In the wake of lawsuits filed by PepsiCo India against 11 farmers for growing a particular variety of potato, registered by the US food giant, the Gujarat government has decided to persuade farmers to desist from growing the registered variety of potato without requisite permission from the company. And if they did, they could sell it only to the patent holder — the company which has registered the crop variety — government sources told The Indian Express on Friday.
This came on a day when Chief Secretary J N Singh met PepsiCo India officials, led by its Vice-President Jagrut Kotecha here on Friday.
After the meeting, Singh told The Indian Express that the state government suggested to Pepsico officials that instead of having a bipartite agreement with farmers for contract farming of their registered seeds, they should sign a tripartite agreement involving the state government in it.
“In that case, the state government remains in the know of the development if any controversy erupts and can also have a say in it.”
The meeting which was also attended by Additional Chief Secretary (Agriculture) Sanjay Prasad and Director (Agriculture) B N Modi was held a day after PepsiCo India announced to withdraw “all the cases” against the farmers from whom it had sought damages ranging between Rs 20 lakh and Rs 1.05 crore for “illegally growing and selling” their potato variety — FL-2027 — registered under the Protection of Plant Varieties and Farmers’ Rights (PPV&FR) Act, 2001. In all, 11 farmers are facing lawsuits filed by the company. Three of them, however, had previous contracts with PepsiCo.
When asked about the meeting, PepsiCo’s Kotecha said that the state government wanted to know from them the details of the issue, and refused to divulge any further details.
Chief Secretary, however, said that the company told them that they wanted to “amicably resolve the issue”.
Singh said that they told PepsiCo that instead of filing lawsuits against the farmers, they should have informed the state government about the issue. “We told them that had they informed us prior about the issue, the controversy could have been avoided,” Director (Agriculture) Bharat Modi said.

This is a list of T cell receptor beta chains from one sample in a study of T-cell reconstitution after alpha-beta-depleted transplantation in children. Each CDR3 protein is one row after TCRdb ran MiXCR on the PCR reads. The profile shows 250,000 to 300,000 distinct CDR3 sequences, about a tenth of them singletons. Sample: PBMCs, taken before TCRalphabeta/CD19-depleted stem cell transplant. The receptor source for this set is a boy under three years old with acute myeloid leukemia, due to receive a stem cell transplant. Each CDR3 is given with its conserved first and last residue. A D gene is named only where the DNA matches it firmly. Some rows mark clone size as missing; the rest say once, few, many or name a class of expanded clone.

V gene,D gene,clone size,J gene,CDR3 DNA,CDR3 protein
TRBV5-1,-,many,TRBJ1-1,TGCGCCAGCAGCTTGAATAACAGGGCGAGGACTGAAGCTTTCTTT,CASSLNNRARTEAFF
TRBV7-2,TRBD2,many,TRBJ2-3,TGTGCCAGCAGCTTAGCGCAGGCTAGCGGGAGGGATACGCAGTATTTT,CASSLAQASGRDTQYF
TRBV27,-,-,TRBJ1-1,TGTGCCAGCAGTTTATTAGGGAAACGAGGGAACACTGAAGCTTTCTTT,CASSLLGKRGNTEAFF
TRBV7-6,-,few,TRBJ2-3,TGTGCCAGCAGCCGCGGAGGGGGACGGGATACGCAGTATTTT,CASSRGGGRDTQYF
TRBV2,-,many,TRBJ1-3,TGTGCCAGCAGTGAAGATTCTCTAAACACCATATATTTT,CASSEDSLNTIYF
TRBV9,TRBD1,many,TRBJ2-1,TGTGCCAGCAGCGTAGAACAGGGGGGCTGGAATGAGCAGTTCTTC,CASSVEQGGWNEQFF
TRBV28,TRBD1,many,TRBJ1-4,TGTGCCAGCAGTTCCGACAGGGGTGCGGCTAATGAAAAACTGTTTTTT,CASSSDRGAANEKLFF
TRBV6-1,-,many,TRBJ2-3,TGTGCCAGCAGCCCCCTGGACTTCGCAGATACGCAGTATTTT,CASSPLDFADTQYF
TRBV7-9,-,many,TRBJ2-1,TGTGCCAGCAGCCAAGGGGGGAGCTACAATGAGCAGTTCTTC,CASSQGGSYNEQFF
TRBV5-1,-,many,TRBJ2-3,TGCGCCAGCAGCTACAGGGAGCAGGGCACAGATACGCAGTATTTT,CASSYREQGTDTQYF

Meanwhile, Kavitha Kuruganthi of Alliance for Sustainable and Holistic Agriculture (ASHA), a nationwide network of more than 400 farmers’ organisations, hit out at the Gujarat government for trying to settle the issue “without the involvement of any farmers”.
“What is the government so afraid of that it is trying a settlement without any farmers’ involvement? The PPV&FR Act is clearly on the side of farmers. The government has no business in committing on behalf of the farmers. This kind of arrangement is completely against section 39 (1) (iv) of the Act. Moreover, in case of such an arrangement, we are looking at lakhs of farmers losing freedom of sowing,” Kuruganthi said.
While a senior government officer expressed apprehension of Gujarat farmers losing out on contract farming and healthy rates of potato yield from companies like PepsiCo if more such violations are reported from the state, Kuruganthi disagreed.
“The possibility of PepsiCo moving out of the state should not be a concern. What Gujarat government should look at is what is at stake here — lakhs of livelihood of farmers as what happens with this case will set a precedent, and the effects of it would not be restricted to the few farmers facing the lawsuit at present.”
(With inputs from Sohini Ghosh)